This candelabra was created by William Fishley Holland, sometime between 1940 and 1960. William was born in 1889, the great great grandson of George Fishley.
George Fishley established a long lasting dynasty of potters, opening a pottery at Fremington, North Devon in 1811. Over the decades members of the Fishley family were renowned for their ceramic work. Born at Instow, just west of Fremington, in 1770, George brought up his three sons to become potters themselves. In 1839 Edmund took over the pottery and was eventually succeeded by George’s grandson Edwin Beer Fishley in 1860. Edwin continued the business until his death in 1912, when his grandson William Fishley Holland moved the pottery from Fremington to Braunton. From 1921, William worked from Clevedon in Somerset, continuing the family tradition well into the middle of the 20th century.
During the early period, the family produced everyday ware and ornamental goods, selling most of its wares locally. The natural imagery we see depicted here reflects the rural community that the Fremington Pottery served: an agricultural population who would have appreciated a rich harvest and abundance of nature. However Fremington pots were also traded outside of Devon; many of the items travelled across the sea to Cornwall and other to South Wales by way of returning coal boats. Ceramic wares were loaded onto boats at the nearby quayside on the River Taw, a place so frequently used for pottery business that it became known as ‘Fishley’s Quay’.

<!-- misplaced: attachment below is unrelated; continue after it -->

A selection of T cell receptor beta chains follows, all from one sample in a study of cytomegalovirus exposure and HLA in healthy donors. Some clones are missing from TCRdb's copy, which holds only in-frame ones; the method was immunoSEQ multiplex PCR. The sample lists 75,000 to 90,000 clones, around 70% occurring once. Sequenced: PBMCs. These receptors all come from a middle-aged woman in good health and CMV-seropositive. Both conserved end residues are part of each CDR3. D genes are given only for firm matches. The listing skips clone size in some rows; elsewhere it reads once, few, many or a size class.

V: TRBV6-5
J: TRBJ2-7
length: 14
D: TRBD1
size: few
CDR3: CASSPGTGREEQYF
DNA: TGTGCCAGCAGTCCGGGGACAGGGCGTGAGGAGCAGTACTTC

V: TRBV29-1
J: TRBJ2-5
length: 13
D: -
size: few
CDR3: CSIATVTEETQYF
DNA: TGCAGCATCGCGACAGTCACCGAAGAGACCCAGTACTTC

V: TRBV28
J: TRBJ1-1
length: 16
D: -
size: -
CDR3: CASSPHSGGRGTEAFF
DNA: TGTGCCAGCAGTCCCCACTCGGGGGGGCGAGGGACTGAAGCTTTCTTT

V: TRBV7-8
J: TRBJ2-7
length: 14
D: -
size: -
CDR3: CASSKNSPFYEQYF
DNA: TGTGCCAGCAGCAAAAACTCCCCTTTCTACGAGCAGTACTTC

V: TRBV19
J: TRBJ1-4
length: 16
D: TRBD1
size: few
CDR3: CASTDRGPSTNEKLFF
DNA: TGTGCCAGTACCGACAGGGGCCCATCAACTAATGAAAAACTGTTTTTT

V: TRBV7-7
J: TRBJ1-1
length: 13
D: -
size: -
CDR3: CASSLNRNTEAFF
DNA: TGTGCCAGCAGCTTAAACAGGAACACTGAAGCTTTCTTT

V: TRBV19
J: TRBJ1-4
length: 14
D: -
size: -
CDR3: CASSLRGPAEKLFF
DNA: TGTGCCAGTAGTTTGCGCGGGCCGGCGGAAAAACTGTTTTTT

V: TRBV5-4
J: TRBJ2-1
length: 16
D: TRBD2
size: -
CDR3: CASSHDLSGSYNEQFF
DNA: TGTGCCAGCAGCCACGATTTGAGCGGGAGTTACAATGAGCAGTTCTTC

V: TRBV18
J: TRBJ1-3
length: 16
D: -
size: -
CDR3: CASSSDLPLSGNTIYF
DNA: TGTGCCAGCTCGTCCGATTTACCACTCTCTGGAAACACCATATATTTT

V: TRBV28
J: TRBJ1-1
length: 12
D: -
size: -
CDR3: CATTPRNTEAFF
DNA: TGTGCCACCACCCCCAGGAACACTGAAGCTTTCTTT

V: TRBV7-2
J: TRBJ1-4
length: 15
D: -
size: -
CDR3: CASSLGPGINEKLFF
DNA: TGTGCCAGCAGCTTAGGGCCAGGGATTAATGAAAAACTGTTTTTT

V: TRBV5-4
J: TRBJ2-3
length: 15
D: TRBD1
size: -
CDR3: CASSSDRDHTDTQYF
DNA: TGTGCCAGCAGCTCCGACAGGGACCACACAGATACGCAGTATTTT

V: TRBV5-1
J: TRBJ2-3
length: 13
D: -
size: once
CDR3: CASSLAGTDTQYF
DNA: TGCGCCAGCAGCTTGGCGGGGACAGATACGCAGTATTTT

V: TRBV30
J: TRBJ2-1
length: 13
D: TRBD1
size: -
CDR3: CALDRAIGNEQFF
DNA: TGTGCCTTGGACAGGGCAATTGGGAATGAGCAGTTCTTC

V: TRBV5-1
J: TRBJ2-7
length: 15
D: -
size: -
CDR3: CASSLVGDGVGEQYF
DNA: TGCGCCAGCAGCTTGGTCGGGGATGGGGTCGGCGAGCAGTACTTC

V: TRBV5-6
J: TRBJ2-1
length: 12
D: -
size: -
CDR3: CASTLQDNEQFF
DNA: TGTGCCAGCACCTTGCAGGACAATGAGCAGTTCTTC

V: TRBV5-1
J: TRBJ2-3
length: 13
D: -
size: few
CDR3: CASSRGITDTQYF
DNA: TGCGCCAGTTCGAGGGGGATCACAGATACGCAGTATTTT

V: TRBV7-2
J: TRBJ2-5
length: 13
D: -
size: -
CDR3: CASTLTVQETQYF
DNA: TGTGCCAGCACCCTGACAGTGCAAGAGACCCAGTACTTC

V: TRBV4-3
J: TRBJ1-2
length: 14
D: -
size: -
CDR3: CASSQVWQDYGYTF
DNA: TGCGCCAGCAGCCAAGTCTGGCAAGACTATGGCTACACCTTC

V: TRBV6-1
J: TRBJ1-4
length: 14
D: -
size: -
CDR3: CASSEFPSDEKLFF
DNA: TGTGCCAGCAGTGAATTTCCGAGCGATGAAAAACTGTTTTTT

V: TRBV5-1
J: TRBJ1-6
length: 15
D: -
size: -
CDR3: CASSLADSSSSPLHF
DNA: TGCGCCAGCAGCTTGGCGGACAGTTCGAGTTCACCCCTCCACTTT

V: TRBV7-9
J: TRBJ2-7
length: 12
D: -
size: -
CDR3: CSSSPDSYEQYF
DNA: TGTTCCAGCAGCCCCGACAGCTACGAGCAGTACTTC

Fremington offered a rich supply of red clay to form the bodies of pots. Local river gravel was mixed into the clay to strengthen it and improve the durability of utilitarian ware. Imported from Wales, galena or lead sulphide was used as a glaze over the pot’s surface to give a golden yellow colour.
North Devon pottery is classified as earthenware – a form of pottery made throughout pre-industrial England. This candelabra consists of a circular base in a trumpet form. The stem is tapered and shows to upright curved branches. The ceramic uses a brown fabric with a green slip. A dark green glazed was added on top. The decoration shows a vine, modelled in relief, which grows up from base towards three fruiting stems which function as candle holders. The maker’s mark was incised under the base: W.F.Holland.